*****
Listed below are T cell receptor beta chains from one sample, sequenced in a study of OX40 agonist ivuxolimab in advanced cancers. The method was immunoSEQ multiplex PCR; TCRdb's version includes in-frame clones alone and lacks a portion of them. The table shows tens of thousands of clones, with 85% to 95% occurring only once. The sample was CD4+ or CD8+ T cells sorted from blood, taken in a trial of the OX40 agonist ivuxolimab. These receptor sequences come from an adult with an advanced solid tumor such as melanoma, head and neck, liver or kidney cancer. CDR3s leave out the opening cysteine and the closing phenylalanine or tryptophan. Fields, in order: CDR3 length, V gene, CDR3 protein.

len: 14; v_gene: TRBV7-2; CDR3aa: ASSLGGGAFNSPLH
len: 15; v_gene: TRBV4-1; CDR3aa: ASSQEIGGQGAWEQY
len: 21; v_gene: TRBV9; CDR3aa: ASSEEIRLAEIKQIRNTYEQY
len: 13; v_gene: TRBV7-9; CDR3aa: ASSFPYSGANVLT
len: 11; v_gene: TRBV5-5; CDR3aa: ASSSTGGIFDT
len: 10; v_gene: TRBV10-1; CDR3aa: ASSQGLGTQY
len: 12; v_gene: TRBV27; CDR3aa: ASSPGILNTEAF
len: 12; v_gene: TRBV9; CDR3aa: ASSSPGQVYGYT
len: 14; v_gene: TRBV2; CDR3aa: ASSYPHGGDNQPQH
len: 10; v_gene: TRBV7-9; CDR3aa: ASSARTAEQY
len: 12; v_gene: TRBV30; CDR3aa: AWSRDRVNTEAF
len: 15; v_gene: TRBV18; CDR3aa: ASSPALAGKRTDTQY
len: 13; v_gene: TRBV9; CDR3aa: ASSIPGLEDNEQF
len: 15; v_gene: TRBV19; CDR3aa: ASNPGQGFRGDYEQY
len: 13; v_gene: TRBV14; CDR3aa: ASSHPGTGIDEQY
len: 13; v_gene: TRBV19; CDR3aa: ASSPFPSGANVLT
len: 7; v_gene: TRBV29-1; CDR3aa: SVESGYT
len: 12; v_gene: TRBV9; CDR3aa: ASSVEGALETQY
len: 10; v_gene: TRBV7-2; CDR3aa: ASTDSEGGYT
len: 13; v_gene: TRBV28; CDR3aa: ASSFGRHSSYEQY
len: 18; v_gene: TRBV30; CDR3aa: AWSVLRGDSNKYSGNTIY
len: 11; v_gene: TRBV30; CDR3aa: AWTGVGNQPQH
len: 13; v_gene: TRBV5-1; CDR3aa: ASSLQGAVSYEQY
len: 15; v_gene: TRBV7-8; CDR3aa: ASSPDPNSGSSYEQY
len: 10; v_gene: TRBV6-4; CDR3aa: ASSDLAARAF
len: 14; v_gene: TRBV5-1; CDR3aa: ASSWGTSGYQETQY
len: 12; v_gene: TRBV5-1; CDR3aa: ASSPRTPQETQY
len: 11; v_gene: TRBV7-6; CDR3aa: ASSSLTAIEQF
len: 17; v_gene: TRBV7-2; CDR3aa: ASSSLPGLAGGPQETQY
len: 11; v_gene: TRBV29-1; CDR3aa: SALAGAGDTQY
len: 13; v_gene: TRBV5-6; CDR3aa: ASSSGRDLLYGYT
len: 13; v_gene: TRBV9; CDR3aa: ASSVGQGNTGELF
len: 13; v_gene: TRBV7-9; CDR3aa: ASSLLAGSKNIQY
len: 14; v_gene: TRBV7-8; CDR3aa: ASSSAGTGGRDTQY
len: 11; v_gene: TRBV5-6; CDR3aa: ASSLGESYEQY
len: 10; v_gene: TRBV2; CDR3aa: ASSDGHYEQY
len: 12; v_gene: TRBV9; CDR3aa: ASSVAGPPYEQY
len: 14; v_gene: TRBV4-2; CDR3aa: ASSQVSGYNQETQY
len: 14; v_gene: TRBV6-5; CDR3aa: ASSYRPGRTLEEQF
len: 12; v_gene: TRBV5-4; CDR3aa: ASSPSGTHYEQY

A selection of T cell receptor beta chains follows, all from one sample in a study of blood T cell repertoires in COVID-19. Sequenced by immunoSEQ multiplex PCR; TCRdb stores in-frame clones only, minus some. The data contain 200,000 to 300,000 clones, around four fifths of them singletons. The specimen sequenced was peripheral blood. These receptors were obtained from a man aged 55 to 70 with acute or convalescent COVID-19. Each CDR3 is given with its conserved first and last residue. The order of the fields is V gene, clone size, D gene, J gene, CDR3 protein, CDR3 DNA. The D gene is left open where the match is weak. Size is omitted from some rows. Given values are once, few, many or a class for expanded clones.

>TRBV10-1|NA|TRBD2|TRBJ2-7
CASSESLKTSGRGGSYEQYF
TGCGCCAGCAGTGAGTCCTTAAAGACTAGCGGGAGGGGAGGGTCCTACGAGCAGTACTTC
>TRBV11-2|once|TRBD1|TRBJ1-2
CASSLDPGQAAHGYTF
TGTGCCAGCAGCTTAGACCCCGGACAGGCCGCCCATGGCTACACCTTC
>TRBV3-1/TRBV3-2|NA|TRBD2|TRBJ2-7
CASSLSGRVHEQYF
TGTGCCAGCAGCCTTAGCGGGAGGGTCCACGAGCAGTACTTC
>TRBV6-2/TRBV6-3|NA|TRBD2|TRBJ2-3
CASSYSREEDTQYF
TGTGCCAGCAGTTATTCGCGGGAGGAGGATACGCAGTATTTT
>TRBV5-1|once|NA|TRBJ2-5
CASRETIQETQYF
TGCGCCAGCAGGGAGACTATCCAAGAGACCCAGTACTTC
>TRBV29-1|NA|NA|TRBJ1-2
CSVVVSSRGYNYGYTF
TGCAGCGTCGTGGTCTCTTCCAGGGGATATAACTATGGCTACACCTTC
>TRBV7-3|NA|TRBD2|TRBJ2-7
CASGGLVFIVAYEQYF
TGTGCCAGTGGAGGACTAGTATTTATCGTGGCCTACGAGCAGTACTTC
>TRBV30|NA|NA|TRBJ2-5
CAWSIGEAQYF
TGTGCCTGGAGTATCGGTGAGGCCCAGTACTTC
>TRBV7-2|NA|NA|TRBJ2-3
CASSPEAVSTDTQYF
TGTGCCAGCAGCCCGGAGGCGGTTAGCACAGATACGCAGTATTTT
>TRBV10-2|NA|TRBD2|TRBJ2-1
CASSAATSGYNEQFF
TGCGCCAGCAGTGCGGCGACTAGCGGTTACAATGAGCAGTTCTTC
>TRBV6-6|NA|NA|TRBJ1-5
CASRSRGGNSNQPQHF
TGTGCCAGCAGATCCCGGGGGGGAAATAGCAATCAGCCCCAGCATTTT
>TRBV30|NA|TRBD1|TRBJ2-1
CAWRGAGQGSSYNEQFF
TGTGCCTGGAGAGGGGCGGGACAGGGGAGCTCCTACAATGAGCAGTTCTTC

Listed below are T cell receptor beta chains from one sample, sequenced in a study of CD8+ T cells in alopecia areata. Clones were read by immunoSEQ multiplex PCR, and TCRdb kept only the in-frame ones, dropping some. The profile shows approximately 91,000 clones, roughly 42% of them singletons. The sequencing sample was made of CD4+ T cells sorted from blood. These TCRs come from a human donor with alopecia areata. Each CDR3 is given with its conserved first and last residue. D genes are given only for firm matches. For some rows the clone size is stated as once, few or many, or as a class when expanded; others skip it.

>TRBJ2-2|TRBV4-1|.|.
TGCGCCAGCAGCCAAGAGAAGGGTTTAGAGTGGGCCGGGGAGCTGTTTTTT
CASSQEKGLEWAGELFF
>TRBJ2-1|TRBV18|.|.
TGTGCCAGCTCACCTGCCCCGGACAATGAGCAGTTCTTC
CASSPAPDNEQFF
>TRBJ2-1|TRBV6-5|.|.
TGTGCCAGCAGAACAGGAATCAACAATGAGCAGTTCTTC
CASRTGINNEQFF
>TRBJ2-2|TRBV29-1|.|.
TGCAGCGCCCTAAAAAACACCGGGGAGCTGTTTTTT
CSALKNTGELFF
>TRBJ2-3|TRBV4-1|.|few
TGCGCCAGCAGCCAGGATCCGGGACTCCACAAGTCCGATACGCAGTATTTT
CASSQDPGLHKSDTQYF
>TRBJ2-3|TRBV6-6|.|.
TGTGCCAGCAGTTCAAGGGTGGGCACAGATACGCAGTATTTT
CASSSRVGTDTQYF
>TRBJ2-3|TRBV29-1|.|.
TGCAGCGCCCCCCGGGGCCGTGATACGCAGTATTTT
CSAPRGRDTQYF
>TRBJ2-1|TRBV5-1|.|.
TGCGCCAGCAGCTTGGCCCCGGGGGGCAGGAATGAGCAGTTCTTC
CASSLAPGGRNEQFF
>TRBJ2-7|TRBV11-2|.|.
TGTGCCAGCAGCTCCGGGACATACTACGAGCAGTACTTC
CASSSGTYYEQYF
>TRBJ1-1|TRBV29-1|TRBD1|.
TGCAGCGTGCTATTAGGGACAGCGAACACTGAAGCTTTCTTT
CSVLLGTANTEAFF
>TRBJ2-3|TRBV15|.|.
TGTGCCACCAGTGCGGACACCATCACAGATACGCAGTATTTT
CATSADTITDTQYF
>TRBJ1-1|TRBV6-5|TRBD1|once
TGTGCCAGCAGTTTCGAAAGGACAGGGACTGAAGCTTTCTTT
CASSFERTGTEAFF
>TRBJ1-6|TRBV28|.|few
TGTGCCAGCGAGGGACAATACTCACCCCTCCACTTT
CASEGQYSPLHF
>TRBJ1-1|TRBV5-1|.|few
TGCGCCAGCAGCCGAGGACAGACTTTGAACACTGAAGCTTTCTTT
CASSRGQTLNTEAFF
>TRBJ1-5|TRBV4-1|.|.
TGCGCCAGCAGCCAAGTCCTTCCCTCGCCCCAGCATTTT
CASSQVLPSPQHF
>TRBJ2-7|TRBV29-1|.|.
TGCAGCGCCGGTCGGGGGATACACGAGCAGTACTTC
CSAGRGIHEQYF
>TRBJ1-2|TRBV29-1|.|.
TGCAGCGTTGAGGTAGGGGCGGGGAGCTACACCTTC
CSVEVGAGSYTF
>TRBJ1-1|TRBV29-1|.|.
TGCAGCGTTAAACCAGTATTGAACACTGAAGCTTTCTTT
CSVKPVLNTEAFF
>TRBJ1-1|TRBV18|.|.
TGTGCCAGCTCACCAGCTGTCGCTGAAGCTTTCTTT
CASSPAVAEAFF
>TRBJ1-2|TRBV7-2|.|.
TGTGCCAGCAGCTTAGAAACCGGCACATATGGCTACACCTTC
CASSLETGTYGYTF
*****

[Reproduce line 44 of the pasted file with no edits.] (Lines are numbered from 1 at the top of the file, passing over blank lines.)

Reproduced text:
CASSESLKTSGRGGSYEQYF